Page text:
How to Close a Project

Welcome to the wonderful world of project management! The project management institute, the PM’s foremost authority, identifies five basic steps in the project lifecycle.

  1. Initiating
  2. Planning
  3. Executing
  4. Controlling
  5. Closing

In this final blog post of the series, we look at how to close a project.

What is project closure?

Project closure is when the project manager verifies that the client, stakeholder, or customer has accepted the project deliverables.

The project manager will also review the entire project before closing it, rating performance and comparing that to the baseline.

The project team will be part of this process, offering their observations and feedback, collected in a lessons learned document. This provides guidance for future projects.

By taking this step, you and your team will improve future project capabilities, become a more accurate estimator, and enhance your ability to identify issues and risks.

 Need a flowchart? Here’s our proprietary tool.

Hand-off to Customer or Operations

Ensure all deliverables have been given to the client (internal or external). Before this formal hand-off, go through the project, identifying every agreed-upon deliverable and ensuring completion. While some may have already been handed off, now is the time to cover all your bases by formally packaging and giving every piece to the client.

  1. Hand-off

Transferring the deliverables to the client may be done electronically or in a meeting. Most importantly, you must ensure their reception.

  1. Document customer acceptance

Get approvals for the deliverables. Make sure that everyone agrees that the project is complete. Obtain signoffs from all relevant parties—definitely, the client and project stakeholders.

  1. Client Evaluation of Project

While there were regular check-ins throughout the project execution, at this final stage, it’s helpful to get client feedback on the project as a whole.

  1. Client Evaluation of Deliverables

Have the client assess the deliverables—did they meet their needs and expectations? Getting their comments is a great way to know what your team is doing well and where they could improve.

Verify and Document Results

Go through the project yourself

At this point, the project team has produced the project deliverables…you believe. Now is the time to double-check these results. Create a review document that lists each deliverable or client goal. Beginning with the most crucial, go through each one by one. It’s best to focus on tangible deliverables, documenting their quality and effectiveness. Review the project plan, referencing standards of success for each target.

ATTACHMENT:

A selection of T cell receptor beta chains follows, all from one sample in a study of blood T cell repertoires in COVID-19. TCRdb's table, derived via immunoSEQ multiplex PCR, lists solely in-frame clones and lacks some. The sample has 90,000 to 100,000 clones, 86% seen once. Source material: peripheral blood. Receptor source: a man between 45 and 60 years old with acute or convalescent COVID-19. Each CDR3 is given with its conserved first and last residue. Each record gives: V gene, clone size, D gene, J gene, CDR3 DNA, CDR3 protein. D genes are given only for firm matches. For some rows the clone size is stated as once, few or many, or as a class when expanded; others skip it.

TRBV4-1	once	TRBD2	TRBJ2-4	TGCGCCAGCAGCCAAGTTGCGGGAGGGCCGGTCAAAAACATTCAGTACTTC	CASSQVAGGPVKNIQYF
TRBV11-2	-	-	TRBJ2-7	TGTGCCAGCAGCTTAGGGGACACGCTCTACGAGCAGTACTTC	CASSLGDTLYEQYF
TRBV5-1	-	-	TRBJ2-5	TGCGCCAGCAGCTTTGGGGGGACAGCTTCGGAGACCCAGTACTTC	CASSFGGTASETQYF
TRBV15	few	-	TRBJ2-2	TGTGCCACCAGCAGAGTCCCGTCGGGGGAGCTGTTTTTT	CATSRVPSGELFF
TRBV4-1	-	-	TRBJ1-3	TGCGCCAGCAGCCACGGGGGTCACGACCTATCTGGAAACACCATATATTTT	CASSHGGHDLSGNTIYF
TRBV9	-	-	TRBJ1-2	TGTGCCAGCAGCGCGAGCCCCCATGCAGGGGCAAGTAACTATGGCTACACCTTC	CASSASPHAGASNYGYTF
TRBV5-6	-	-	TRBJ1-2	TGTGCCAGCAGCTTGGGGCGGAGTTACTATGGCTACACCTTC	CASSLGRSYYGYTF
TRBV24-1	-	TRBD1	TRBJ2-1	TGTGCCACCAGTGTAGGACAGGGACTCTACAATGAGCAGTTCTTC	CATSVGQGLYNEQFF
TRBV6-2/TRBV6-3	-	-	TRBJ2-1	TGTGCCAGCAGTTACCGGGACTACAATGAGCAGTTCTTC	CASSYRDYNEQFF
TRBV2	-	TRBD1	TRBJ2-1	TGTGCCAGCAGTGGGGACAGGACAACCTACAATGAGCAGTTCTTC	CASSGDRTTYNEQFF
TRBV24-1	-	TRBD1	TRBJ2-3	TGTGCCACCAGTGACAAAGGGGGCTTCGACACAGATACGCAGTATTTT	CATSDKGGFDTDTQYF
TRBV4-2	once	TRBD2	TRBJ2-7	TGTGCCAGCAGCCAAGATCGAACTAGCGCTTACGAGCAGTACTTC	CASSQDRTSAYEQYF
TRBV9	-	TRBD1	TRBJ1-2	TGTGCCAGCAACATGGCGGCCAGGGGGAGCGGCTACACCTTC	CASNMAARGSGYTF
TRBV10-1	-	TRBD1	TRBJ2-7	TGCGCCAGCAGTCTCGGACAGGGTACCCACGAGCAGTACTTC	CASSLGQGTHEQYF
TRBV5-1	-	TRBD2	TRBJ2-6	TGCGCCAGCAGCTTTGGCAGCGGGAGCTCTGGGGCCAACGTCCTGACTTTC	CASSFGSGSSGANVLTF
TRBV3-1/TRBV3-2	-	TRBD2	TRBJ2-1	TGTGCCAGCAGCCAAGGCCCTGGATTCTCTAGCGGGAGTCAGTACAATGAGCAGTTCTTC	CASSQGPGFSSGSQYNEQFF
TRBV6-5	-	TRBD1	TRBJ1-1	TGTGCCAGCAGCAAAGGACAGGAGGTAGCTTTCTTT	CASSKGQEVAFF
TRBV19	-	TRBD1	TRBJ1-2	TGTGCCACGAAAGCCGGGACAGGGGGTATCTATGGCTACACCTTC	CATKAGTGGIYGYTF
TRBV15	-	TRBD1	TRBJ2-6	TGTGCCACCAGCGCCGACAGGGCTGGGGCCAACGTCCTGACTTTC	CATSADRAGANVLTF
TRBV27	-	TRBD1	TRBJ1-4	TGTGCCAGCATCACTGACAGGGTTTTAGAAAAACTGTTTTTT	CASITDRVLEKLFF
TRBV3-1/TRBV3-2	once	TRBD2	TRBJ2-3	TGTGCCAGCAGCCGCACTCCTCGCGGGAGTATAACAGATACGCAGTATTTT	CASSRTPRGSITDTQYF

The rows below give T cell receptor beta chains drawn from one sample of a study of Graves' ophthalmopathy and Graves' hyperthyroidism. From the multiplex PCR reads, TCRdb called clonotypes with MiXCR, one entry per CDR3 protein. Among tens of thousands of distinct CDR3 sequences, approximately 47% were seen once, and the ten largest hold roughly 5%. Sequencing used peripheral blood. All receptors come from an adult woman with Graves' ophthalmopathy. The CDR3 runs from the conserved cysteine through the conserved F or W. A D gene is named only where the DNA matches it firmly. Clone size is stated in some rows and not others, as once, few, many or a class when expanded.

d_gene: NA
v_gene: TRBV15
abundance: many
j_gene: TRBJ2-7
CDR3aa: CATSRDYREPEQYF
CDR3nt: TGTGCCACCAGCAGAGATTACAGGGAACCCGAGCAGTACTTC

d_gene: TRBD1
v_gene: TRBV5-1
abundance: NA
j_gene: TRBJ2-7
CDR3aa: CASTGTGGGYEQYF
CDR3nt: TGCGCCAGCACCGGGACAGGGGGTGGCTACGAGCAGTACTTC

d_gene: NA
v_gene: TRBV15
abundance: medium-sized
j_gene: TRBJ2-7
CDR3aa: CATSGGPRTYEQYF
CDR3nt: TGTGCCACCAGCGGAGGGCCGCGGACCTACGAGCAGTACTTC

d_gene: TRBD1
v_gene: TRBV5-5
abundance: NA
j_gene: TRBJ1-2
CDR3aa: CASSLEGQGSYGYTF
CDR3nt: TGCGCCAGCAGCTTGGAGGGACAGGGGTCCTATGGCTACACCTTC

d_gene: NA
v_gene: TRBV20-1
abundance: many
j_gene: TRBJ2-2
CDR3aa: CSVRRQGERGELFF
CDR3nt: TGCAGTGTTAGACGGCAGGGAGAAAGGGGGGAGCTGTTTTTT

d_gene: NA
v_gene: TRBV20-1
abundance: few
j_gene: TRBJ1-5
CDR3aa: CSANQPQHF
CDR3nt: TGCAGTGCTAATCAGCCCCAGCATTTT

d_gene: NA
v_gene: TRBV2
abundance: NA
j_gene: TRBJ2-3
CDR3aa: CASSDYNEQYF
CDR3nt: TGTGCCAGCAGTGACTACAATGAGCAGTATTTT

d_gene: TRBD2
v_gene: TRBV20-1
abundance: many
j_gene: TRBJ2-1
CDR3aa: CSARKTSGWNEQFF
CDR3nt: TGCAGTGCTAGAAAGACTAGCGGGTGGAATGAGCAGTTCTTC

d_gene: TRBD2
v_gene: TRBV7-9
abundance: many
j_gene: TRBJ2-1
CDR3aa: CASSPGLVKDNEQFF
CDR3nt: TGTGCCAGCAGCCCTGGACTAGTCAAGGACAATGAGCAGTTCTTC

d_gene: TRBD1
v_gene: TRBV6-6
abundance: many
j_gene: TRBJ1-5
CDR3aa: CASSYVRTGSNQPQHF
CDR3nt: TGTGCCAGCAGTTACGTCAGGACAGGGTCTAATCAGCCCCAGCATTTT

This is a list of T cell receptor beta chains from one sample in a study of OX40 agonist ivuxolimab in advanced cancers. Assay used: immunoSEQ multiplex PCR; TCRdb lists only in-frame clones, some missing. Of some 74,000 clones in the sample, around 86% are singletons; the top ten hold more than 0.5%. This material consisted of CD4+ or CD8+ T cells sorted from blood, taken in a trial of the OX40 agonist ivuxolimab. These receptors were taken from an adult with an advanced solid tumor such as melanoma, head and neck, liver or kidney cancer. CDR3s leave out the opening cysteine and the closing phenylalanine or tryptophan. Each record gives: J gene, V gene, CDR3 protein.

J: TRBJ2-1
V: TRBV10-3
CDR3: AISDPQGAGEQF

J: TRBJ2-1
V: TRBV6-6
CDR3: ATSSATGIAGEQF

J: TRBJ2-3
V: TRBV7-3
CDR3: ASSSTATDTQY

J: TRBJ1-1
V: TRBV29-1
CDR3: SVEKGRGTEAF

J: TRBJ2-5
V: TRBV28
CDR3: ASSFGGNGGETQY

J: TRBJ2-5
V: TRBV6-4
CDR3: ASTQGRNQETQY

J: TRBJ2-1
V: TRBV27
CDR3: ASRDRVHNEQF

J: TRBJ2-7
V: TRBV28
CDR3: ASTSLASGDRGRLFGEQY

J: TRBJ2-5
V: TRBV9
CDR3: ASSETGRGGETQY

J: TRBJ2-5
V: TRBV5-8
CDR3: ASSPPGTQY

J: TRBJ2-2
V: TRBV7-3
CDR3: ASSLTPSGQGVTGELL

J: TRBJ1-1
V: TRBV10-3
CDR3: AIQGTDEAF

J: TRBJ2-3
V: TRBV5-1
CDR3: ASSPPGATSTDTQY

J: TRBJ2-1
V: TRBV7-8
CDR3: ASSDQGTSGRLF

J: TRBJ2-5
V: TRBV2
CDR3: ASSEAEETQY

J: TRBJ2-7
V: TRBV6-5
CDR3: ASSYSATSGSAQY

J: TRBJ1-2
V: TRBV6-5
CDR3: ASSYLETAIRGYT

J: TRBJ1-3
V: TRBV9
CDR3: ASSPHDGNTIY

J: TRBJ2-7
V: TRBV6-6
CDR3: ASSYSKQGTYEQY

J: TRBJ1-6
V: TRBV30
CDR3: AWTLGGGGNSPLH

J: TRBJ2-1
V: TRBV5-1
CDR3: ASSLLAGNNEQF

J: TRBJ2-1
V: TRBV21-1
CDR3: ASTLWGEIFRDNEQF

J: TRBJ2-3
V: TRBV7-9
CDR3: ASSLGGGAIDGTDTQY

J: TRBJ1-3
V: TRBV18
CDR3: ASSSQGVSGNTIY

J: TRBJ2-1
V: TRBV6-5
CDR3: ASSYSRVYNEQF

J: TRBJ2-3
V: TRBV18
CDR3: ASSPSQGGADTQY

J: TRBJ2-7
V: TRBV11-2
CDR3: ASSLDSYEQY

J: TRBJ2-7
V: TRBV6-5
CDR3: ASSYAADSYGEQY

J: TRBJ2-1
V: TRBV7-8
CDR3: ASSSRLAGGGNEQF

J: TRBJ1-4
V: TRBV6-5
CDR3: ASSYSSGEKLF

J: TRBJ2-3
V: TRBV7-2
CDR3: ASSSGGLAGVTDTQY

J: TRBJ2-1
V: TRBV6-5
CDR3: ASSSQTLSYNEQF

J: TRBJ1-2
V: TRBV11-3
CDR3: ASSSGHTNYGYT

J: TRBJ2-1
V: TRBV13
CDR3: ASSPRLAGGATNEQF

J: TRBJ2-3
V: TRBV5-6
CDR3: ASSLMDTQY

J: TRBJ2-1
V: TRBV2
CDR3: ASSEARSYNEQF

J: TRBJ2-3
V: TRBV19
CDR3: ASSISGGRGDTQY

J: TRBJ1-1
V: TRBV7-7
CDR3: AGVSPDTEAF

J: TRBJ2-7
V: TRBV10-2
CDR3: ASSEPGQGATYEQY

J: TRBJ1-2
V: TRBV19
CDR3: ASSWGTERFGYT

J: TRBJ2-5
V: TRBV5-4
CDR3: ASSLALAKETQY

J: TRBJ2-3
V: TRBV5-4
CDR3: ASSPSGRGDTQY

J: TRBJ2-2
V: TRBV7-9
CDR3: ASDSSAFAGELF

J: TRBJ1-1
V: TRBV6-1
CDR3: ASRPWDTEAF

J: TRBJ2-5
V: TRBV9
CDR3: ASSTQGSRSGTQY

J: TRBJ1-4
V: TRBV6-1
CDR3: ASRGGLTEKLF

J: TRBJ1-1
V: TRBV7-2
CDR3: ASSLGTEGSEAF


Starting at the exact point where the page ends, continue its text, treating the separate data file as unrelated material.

Go through the project with a team

If you’re a part of a PMO, you may work with a review team to analyze the project. With a team review, the analysis is often more extensive, considering project documentation and the project plan beyond deliverables meeting required standards. For more information on review team best practices, the PMI learning library offers a full article here.

Get a second opinion on the project

If you don’t have a full review team at your disposal, it’s still quite helpful to ask another person to review the project results. Keep in mind, often, they won’t have your deep project knowledge, but accept and consider even their “silly” questions—they might point out areas that lack clarity. The goal is to create a clear project review report to present to the client.

Close Out Contracts

After everything has been handed over and approval has been granted, dive into the legal project documents. Accounts payable and receivable are of paramount importance. Look at your resource and/or contractor documents—has everyone gotten paid? Are there any invoices still outstanding? The contract cannot be closed until the money reaches its final destination.

Communicate to team members and other resources that the client has accepted the project and there’s no more billable work.

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Conduct a Project Post-Mortem

A rather macabre turn of phrase, a post-mortem looks at the life of the project to identify challenges, successes, and failures. Arguably the most crucial part is the lessons learned.

Conduct a performance review